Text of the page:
Amy here, friends. As the organizer of this whole blogging challenge, I took the liberty of claiming the first "real" post. I hope you all don't mind...
As I always am when I come up with a #kinderchat project, I was a little nervous when I cooked up the idea of us collectively completing NaBloPoMo. 31 posts in 31 days is A LOT of posts. What if this is a dumb idea? What if no one signs up? WHAT IF I HAVE A PARTY AND NOBODY COMES?
Underlying the nervousness, though, was a certain bedrock of faith. I know #kinderchat. This is my home. These are my people. I knew that, if I put up this challenge, there was a core group of people who would volunteer, and another handful that I could probably cajole into participating. I figured we could limp through, if need be. I can write. Heidi can write. All of our moderators can write. Yeah, we could figure something out. As Mardelle said: "Everyone always comes. It's like family."
And then, the signups started. Signups came in from people I didn't know, who didn't know me, who were new to #Kinderchat, who had never blogged. And with their signups came notes: "This is new for me, but it is time to take a risk." "I have never done anything like this before." "I tell my students 'it is good to try new things'." "I don't know what I will say, but I want to try this." "I'm not sure I'm ready to HAVE a blog, but I want to try writing..." Other signups came, from longterm #kinderchat heroes, celebrities in the world of early childhood social media. Wow. WOW. I mean, extended a challenge to My People. Many of you accepted a challenge from... a stranger.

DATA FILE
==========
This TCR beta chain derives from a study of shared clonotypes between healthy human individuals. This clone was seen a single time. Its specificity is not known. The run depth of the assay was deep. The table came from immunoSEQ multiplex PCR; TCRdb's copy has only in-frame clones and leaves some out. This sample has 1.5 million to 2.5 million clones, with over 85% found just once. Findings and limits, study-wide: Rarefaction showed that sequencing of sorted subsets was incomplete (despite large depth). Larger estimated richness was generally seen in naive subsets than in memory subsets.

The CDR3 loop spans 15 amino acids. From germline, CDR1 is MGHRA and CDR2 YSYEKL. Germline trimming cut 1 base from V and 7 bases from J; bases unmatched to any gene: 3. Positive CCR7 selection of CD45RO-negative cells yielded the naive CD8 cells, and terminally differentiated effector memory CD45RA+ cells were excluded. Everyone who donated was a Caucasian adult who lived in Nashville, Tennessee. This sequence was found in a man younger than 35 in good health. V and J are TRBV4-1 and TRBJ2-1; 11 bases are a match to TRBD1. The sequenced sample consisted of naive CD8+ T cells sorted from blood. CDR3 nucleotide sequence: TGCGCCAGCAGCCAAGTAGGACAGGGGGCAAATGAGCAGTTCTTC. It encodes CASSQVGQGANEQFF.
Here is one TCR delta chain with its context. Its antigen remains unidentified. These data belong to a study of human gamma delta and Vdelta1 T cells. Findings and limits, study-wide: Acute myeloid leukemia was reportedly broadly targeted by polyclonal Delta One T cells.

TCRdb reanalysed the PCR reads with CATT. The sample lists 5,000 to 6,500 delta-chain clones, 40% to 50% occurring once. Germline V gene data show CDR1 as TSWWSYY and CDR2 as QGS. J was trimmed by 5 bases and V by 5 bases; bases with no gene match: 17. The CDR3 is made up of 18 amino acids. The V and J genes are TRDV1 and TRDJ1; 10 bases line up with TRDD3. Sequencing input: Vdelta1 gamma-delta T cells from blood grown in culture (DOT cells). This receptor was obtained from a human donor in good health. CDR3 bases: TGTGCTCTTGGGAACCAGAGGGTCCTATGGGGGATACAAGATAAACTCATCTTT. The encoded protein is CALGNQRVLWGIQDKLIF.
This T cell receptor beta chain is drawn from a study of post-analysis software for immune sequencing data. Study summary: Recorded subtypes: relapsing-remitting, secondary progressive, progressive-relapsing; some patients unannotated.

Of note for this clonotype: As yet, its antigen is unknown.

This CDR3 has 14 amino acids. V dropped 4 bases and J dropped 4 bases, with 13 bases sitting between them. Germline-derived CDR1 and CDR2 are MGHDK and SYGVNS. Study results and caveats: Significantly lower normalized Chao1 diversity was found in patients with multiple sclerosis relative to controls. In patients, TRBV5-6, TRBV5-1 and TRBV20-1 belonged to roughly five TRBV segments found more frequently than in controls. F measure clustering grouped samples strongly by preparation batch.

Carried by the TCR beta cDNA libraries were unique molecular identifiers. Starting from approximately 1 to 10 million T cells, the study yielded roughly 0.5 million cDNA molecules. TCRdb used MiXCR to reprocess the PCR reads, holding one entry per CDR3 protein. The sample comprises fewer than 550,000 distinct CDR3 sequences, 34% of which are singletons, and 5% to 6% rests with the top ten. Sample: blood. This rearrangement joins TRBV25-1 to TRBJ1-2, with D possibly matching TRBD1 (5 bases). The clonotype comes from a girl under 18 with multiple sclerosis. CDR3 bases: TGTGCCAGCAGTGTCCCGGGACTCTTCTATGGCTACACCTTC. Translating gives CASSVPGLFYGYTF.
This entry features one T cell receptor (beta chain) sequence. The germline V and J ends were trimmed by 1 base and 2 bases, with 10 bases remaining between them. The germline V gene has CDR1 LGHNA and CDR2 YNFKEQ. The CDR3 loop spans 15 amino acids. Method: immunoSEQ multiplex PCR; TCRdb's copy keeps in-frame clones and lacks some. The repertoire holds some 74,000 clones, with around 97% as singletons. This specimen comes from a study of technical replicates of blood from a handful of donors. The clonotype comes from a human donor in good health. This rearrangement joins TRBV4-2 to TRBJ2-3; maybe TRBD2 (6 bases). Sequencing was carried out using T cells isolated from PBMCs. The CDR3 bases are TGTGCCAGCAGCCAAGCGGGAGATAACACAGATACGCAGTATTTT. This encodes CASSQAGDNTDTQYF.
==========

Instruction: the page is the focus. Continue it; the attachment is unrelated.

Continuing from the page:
The notes made me think about what I was asking of you people: "Please, give me your name and your e-mail address, and then WRITE something, and send it to me, and trust me to edit it, and then let me post it where GOD ONLY KNOWS HOW MANY PEOPLE WILL READ IT, and maybe discuss it, and comment on it, and possibly even criticize it." Jebus, it's like I asked you to get naked in front of the Interwebz, isn't it?
And the thing is: YOU DID IT. You took a deep breath, signed yourself up, and committed to writing something. (You did not ACTUALLY get naked. Although, if you chose to write your post with no pants on... well, that is your business.)
And then, because it seems my brain is hardwired to think about the parallel process between what we do as professionals, and what we ask our students to do, I thought about how we ask students to do this EVERY SINGLE DAY. Make mistakes in public! Share your thinking! Show your work! Explain your process! Talk about your feelings! Tell your friend that you are angry with her! This is big work, no matter how old you are.
That thinking process led me to this singular conclusion: you, my friends, are exemplary educators. I do not have to know you well to know that. You took a risk and pushed yourselves because THAT is what we ask our students to do, and you grasp the hypocrisy of asking students to do things that we would not do ourselves. You are willing to make a mistake in public, to share your thinking, to show your work, to explain your process, to talk about your feelings. (That said, I would suggest that this may not be the most appropriate venue to tell a friend that you are mad at her...)
So, I am tipping my hat in respect, and bowing my head in gratitude, to you, dear contributors. Thank you, for taking this risk. I promise to take good care of your work. It has long been a rule in my classroom to "Be Brave" Apparently this holds true in your classrooms, too.
Now, let's get this party started, shall we?
I am a kindergarten teacher and a curriculum leader at a private school in the Canada. The best teacher training I ever received came from 12 summers of summer camp work. I am a recovering bunhead, the guardian of an epileptic chihuahua, and I'm pretty sure I bleed glitter. When I'm not hanging out around here, you can find me over at my own blog: Miss Night's Marbles. I also answer questions from teachers at Ask Miss Night.
Tomorrow, our first true guest post, from @principalKmelt: "Celebrating Creative Superheroes". That seems a logical followup to a post about bravery, doesn't it?